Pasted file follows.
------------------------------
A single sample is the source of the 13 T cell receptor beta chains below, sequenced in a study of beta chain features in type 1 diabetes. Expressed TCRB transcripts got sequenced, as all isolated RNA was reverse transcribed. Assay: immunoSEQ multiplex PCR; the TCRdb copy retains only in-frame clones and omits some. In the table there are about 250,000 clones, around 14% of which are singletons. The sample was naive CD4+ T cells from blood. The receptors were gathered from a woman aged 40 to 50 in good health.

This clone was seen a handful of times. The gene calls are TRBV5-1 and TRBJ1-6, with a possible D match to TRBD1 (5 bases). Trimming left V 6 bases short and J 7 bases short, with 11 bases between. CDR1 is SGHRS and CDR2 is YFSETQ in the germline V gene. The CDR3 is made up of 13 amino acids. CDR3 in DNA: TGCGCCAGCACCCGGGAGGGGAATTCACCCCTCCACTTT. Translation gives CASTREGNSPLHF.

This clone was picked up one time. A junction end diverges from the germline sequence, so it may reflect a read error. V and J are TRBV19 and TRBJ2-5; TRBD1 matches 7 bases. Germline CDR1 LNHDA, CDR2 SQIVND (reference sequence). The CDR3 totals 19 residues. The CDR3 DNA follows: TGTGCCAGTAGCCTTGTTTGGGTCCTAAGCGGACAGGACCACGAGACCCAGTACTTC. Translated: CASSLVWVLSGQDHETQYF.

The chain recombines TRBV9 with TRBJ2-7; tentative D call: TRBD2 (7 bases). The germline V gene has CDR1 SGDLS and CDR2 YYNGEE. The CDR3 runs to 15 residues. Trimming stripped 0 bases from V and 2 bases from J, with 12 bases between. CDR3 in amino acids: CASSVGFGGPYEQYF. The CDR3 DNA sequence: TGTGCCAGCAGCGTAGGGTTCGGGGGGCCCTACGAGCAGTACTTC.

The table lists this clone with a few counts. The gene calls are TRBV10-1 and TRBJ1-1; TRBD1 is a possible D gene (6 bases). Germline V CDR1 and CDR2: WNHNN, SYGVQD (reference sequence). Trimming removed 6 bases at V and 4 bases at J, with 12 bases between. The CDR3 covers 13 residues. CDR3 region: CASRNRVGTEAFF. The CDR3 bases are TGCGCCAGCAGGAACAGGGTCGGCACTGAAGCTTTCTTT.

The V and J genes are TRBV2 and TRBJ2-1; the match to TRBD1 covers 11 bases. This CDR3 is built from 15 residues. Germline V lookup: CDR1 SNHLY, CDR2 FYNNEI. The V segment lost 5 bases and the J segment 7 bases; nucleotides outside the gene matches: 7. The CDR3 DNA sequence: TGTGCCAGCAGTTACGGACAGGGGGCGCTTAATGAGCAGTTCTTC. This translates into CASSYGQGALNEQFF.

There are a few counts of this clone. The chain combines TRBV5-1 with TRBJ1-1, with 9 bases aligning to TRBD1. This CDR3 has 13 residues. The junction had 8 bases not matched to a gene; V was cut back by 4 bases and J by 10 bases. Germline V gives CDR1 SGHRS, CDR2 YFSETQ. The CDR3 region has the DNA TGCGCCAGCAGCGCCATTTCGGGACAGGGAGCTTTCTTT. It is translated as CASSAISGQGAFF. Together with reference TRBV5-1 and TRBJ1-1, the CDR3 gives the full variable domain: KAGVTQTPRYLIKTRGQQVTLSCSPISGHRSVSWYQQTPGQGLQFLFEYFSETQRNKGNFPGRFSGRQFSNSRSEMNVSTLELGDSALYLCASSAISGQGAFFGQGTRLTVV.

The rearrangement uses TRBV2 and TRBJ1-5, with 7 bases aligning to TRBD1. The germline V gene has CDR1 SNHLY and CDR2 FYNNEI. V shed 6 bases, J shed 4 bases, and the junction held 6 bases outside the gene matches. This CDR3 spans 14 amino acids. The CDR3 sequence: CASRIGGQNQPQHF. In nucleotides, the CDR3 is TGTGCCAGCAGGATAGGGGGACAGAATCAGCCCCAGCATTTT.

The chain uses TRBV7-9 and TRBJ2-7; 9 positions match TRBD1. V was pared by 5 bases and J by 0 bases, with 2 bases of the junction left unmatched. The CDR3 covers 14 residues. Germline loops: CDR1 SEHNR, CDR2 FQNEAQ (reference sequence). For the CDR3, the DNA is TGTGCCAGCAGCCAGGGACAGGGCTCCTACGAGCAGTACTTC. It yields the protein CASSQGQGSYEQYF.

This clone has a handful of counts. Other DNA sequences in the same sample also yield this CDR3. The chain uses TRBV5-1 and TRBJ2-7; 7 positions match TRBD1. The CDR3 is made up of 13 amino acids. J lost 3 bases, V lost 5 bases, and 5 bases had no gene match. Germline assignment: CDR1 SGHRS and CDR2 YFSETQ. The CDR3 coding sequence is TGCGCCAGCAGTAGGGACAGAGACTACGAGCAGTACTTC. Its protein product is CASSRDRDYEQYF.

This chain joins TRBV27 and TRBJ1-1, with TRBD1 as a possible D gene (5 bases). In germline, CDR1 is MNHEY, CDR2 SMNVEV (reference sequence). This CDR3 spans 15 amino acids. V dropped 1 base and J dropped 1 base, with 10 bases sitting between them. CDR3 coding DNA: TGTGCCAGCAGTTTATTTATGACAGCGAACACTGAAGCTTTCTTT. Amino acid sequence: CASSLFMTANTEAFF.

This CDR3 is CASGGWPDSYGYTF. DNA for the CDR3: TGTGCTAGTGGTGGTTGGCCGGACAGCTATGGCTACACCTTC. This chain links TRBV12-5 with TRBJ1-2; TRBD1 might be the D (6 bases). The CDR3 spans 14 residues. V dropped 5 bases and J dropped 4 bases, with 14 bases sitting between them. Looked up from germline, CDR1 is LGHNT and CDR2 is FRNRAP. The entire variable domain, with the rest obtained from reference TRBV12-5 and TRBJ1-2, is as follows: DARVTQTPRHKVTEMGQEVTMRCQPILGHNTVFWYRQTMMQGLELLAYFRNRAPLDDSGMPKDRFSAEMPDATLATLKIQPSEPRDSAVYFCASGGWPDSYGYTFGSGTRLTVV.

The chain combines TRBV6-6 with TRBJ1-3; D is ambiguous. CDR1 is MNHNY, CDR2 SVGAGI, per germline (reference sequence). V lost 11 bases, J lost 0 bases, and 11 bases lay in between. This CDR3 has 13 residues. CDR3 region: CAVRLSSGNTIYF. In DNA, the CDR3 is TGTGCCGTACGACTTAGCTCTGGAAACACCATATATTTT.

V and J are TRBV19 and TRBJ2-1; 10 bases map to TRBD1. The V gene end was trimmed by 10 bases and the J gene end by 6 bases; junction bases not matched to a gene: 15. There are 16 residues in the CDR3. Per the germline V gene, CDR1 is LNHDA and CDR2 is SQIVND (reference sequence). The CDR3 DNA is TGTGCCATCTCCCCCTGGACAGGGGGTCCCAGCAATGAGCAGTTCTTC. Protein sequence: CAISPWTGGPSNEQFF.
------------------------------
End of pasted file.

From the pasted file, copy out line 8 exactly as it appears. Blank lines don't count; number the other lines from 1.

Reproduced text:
The rearrangement uses TRBV2 and TRBJ1-5, with 7 bases aligning to TRBD1. The germline V gene has CDR1 SNHLY and CDR2 FYNNEI. V shed 6 bases, J shed 4 bases, and the junction held 6 bases outside the gene matches. This CDR3 spans 14 amino acids. The CDR3 sequence: CASRIGGQNQPQHF. In nucleotides, the CDR3 is TGTGCCAGCAGGATAGGGGGACAGAATCAGCCCCAGCATTTT.